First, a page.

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NBC Universal responds to Apple pulling fall lineup

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By Charles Starrett

Contributing Editor
Published: Saturday, September 1, 2007
News Categories: iTunes

NBC Universal has issued a statement responding to Apple’s announcement that it will not be offering the network’s fall lineup of programming, due to NBC’s non-renewal of its iTunes contract. In its statement, Apple claimed that contract talks broke down between the two companies due to NBC’s demand to raise wholesale pricing of shows in a manner that would more than double the current price of $1.99 per episode. Cory Shields, executive vice president of communications for NBC Universal, disputed these claims in a prepared statement.

“We never asked to double the wholesale price for our TV shows,” said Shields. “In fact, our negotiations were centered on our request for flexibility in wholesale pricing, including the ability to package shows together in ways that could make our content even more attractive for consumers.” He added, “It is clear that Apple’s retail pricing strategy for its iTunes service is designed to drive sales of Apple devices, at the expense of those who create the content that make these devices worth buying.” Shields went on to say that NBC also asked Apple to take “concrete steps” to prevent piracy, “since it is estimated that the typical iPod contains a significant amount of illegally downloaded material.” Apple has yet to respond to the statement.

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Comments

41

I agree it is NBC’s choice, as they do own the material and ownership has it’s privileges.  But the comment about illegal material - WTF? 

NBC is insane.  Hey NBC, it’s a digital world and in case nobody has told you, it’s not that hard to record your shows and transfer them to an iPod for free.  Hint, just look what Napster did to the record industry.  Oh well, it’s your revenue loss and I’m sure your share holders will be pleased with your efforts - not to mention, 90% of your shows suck anyway.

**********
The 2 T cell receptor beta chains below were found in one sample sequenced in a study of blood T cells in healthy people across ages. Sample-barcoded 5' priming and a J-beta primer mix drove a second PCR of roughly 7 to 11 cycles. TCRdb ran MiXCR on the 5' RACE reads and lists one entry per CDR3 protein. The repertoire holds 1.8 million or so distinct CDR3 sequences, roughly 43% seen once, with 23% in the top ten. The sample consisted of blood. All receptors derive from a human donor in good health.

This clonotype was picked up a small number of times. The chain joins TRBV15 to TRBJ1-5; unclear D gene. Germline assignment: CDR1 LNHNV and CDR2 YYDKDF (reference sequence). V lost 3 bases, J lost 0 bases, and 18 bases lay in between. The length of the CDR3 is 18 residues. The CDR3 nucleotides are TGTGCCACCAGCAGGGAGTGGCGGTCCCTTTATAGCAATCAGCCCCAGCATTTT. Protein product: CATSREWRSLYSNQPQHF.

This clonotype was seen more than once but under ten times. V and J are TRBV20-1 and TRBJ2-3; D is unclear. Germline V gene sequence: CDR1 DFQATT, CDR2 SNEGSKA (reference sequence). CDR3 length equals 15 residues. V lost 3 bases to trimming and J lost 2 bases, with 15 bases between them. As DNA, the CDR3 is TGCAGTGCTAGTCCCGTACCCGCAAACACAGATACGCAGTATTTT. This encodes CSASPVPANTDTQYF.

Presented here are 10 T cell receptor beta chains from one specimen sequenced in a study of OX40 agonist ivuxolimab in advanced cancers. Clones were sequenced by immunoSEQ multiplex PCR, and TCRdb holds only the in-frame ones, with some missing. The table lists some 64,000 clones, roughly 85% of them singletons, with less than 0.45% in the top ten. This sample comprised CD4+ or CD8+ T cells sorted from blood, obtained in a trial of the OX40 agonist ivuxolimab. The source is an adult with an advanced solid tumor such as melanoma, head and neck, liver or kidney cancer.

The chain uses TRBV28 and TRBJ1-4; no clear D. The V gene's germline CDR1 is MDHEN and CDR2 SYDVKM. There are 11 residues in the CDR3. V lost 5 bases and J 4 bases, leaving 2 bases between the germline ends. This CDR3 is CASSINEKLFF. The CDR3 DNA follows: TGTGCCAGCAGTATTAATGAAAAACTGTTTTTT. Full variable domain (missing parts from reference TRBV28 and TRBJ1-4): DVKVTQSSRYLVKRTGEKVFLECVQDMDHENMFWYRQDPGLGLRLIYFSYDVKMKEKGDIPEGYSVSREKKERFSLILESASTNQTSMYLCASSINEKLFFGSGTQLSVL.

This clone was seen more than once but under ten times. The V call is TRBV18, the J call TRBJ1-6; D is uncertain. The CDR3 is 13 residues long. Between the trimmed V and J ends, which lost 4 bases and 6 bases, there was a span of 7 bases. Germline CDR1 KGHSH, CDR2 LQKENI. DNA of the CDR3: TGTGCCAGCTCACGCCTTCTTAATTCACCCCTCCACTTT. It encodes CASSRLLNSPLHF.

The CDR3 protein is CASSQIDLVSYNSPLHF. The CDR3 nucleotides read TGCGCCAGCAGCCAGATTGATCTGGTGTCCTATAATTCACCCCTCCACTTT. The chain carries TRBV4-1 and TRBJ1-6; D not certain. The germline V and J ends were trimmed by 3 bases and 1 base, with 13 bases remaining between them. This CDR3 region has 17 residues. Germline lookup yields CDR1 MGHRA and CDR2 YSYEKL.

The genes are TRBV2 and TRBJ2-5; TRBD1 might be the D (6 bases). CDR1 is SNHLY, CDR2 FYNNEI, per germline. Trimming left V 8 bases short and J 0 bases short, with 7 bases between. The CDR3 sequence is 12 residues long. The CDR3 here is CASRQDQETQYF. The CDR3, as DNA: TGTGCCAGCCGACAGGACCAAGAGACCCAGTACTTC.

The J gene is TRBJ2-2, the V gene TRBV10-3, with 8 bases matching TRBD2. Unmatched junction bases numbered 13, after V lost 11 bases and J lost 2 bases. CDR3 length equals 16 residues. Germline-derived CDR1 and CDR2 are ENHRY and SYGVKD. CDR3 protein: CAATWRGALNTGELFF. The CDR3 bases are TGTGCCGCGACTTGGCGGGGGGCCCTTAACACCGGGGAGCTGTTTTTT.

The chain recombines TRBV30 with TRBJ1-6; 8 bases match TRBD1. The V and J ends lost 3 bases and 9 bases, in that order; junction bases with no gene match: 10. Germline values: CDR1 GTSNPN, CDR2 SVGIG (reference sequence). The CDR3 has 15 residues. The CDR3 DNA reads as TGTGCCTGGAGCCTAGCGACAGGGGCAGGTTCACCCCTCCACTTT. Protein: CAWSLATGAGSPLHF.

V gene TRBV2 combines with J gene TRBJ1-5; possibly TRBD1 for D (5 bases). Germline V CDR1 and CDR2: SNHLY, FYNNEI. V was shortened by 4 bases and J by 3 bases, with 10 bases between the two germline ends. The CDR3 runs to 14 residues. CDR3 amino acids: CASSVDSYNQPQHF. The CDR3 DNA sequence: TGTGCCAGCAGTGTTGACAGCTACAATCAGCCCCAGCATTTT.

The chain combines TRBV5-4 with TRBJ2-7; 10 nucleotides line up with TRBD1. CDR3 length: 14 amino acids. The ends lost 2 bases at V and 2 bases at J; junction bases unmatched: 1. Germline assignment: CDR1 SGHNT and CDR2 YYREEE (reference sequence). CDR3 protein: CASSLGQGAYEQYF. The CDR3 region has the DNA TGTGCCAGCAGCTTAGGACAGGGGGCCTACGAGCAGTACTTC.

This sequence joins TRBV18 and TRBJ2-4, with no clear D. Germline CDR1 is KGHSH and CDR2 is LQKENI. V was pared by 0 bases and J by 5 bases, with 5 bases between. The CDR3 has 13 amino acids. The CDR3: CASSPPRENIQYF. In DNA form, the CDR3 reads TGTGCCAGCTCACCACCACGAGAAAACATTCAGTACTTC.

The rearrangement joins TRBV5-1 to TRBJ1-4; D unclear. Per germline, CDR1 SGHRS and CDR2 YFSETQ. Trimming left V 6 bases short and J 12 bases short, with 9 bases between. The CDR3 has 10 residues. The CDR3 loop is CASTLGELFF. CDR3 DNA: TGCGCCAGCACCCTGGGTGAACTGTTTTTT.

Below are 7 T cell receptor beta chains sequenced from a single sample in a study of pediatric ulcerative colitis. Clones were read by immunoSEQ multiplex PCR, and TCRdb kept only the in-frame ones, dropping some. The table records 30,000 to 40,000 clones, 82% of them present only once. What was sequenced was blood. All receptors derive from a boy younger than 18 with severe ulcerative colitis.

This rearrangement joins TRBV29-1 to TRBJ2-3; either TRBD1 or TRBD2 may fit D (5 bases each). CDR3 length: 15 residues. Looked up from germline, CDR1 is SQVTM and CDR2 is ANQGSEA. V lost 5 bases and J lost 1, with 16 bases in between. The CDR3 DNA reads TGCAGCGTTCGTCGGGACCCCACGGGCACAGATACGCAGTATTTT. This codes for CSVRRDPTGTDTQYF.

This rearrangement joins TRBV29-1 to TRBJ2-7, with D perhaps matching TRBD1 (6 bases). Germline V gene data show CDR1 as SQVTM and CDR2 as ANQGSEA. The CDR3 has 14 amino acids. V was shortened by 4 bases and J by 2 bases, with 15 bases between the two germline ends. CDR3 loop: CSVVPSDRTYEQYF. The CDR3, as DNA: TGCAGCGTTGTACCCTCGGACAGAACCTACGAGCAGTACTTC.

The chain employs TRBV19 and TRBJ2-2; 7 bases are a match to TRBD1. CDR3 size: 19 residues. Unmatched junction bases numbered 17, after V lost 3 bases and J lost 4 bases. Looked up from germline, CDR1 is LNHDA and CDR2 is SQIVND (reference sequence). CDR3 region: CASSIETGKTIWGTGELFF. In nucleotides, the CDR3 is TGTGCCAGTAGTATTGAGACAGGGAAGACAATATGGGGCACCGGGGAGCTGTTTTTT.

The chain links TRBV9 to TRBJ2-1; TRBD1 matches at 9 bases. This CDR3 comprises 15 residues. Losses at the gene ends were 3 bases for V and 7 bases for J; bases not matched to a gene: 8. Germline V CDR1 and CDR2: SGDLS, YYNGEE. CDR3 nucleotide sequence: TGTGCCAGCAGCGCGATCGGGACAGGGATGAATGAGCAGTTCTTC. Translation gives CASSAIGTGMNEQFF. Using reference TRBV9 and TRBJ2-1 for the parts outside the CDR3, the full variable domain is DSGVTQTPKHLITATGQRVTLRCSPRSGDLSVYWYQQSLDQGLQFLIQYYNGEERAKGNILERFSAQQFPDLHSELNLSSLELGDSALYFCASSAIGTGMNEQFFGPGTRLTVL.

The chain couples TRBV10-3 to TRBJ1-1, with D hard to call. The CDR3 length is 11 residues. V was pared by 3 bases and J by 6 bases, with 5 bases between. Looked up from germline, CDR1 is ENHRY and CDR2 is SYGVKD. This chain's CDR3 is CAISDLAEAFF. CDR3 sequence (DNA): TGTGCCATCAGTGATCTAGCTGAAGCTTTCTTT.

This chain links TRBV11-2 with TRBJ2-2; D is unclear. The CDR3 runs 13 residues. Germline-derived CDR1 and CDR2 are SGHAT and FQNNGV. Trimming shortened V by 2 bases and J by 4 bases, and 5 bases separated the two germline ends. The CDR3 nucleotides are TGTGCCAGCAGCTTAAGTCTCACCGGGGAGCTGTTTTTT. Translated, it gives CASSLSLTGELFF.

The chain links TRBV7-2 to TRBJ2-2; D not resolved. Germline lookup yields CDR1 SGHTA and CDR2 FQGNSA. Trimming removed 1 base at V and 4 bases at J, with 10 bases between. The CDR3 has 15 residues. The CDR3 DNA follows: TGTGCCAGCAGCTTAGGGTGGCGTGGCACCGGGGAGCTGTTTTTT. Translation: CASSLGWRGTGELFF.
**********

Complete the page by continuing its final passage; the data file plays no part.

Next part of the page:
Posted by Lorne on September 4, 2007 at 8:58 AM (PDT)

42

Alright, enough with the self righteous chest thumping about the illegal content comment. Anyone who seriously believes that it is even a majority (as in a mere 50.0000001%) of iPod owners that legitimately own 100% of the files on their iPod in complete compliance with existing copyright laws and regulations, is in sore need of a reality check. Most people may not consider themselves pirates, but you’re going to have to come up with actual data beyond this thread that most people don’t have at least a few files that they copied from a friend, or the library, or they ripped from their CD that was subsequently lost, or they had to resort to something like isobuster to circumvent the copy protection on the CD, etc. It’s just far too easy to violate these media corporations’ notion of legitmate use to take the comment for anything other than what it was: a truthful statement under existing law, but ultimately just a red herring on NBC’s part to attempt to leverage concessions from Apple by casting aspersions on their “weak record” of aiding the media corporations in enforcing copyright violations.

Posted by Chip on September 4, 2007 at 12:02 PM (PDT)

43

Chip, though I agree with the second half of your comment, the first half is a little off-base. These companies take this “guilty till proven innocent” stance much to their own detriment whether right or wrong.

No matter how you cut it, NBC/U has: 1) alienated themselves from a strong and established online sales-portal, and 2) publicly stated that more than 100,000,000 devices have illegal property contained within them without once even suggesting that perhaps there’s more to this than meets the eye, like perhaps an outdated legal framework. This second point is crucial since it’s occurring to more and more *other* people every day, including content-producers who are choosing to go without the backing of companies like NBC/U. Just for giggles, throw in the headlines lately that site falling rates of TV viewership across the board.